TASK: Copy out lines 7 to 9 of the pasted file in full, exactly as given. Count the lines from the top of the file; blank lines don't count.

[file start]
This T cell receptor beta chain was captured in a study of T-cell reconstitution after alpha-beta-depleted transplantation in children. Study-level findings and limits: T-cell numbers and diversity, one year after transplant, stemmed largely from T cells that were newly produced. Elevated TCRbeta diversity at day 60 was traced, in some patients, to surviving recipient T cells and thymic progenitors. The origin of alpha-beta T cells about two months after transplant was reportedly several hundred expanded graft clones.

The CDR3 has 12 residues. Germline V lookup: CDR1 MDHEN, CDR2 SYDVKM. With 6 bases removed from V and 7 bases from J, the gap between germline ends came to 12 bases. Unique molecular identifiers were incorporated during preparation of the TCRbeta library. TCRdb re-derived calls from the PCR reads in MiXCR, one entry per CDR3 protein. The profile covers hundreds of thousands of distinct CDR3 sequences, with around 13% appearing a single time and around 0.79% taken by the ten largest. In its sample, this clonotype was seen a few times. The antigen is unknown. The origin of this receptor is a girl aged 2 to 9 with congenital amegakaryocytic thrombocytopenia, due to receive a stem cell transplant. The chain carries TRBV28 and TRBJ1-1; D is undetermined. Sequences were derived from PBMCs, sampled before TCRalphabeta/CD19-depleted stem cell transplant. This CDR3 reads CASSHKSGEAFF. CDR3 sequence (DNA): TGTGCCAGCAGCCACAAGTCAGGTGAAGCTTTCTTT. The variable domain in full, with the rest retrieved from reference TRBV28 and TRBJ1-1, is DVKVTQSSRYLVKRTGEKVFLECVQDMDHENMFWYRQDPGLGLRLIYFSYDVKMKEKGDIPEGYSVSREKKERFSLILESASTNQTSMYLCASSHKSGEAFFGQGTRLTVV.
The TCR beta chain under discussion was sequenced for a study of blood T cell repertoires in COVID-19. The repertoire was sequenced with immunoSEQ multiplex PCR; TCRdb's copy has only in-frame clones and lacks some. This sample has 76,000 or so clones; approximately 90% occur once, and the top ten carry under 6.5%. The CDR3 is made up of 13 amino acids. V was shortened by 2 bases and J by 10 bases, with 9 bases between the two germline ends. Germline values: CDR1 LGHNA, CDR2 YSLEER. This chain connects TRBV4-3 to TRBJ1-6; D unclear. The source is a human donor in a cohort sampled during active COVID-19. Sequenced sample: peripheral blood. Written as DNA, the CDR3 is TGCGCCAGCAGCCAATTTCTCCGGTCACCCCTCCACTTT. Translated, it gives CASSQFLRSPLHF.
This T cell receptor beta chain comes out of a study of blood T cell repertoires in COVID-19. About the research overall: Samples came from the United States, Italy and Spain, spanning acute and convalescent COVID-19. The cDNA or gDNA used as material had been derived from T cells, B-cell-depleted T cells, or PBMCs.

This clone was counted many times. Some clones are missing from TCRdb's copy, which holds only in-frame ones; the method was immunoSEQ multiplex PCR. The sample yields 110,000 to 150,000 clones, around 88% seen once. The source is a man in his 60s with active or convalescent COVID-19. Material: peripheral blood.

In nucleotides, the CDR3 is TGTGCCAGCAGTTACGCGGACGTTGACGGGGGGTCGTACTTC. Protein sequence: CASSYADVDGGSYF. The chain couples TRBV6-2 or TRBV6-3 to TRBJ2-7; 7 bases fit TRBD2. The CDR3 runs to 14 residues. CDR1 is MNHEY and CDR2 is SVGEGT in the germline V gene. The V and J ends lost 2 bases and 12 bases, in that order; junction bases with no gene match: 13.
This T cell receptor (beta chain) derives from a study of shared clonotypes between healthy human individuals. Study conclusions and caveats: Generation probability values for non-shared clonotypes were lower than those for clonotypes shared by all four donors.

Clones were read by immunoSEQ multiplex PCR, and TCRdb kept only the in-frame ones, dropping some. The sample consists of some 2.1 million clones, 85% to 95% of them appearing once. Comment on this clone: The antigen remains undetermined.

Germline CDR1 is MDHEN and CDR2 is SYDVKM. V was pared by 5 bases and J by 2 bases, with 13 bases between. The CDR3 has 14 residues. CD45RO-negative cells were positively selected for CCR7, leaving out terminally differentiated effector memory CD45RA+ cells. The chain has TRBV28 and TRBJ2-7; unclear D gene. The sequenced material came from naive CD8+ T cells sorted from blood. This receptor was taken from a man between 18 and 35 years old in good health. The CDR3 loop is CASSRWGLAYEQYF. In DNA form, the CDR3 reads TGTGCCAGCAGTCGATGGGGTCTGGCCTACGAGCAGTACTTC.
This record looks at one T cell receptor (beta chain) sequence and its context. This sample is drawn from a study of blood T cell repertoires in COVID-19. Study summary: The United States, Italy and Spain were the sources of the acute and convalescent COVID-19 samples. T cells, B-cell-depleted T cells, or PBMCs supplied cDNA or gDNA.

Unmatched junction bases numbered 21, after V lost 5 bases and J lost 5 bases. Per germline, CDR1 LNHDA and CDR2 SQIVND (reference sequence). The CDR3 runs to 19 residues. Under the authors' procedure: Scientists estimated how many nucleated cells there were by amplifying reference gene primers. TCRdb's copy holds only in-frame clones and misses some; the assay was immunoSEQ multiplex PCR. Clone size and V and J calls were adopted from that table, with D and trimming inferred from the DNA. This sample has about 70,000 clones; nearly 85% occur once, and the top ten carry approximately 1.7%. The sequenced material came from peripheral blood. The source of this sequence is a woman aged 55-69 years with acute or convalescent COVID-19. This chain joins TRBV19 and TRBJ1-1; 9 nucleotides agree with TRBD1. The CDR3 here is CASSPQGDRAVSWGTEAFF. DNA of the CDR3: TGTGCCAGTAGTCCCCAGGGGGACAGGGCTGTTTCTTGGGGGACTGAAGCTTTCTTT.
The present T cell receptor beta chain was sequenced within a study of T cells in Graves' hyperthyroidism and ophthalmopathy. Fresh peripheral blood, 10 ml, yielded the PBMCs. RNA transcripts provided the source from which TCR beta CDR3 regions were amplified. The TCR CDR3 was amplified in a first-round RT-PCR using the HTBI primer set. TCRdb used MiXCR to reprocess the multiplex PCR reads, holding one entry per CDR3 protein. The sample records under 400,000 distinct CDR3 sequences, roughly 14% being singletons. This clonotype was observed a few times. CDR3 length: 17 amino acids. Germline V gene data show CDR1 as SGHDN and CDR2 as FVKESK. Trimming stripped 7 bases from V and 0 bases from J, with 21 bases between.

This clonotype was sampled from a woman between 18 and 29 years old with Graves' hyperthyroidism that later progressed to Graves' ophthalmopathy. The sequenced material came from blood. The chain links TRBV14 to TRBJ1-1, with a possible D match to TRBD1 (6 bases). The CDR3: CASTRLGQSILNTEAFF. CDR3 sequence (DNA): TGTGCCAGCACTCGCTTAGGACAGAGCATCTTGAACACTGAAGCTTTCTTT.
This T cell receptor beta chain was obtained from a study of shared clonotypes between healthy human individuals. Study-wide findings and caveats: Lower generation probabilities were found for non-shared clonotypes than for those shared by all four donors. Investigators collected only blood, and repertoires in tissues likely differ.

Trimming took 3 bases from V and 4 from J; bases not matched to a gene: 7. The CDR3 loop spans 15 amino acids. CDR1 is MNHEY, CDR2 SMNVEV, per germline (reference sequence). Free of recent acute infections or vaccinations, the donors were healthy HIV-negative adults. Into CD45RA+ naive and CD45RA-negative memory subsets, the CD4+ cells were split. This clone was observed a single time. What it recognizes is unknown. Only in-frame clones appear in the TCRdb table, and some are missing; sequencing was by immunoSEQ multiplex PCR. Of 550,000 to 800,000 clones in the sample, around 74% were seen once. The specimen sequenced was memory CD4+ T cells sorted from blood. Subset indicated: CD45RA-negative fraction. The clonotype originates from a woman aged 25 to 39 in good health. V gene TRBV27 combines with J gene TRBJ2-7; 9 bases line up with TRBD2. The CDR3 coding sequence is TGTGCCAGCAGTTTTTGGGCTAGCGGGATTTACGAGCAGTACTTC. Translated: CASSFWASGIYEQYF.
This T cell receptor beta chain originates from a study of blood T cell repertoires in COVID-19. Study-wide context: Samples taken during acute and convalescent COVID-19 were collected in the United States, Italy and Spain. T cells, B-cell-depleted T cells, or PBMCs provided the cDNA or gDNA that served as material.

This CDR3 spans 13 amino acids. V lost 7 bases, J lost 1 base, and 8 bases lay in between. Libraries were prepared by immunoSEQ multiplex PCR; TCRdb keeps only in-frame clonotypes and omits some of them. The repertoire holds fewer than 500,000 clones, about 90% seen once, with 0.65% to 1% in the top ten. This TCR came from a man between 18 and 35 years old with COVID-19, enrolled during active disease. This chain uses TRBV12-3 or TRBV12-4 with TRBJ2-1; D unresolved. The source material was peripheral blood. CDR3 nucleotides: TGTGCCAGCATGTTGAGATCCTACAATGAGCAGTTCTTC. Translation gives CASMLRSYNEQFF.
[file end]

This T cell receptor (beta chain) derives from a study of shared clonotypes between healthy human individuals. Study conclusions and caveats: Generation probability values for non-shared clonotypes were lower than those for clonotypes shared by all four donors.

Clones were read by immunoSEQ multiplex PCR, and TCRdb kept only the in-frame ones, dropping some. The sample consists of some 2.1 million clones, 85% to 95% of them appearing once. Comment on this clone: The antigen remains undetermined.

Germline CDR1 is MDHEN and CDR2 is SYDVKM. V was pared by 5 bases and J by 2 bases, with 13 bases between. The CDR3 has 14 residues. CD45RO-negative cells were positively selected for CCR7, leaving out terminally differentiated effector memory CD45RA+ cells. The chain has TRBV28 and TRBJ2-7; unclear D gene. The sequenced material came from naive CD8+ T cells sorted from blood. This receptor was taken from a man between 18 and 35 years old in good health. The CDR3 loop is CASSRWGLAYEQYF. In DNA form, the CDR3 reads TGTGCCAGCAGTCGATGGGGTCTGGCCTACGAGCAGTACTTC.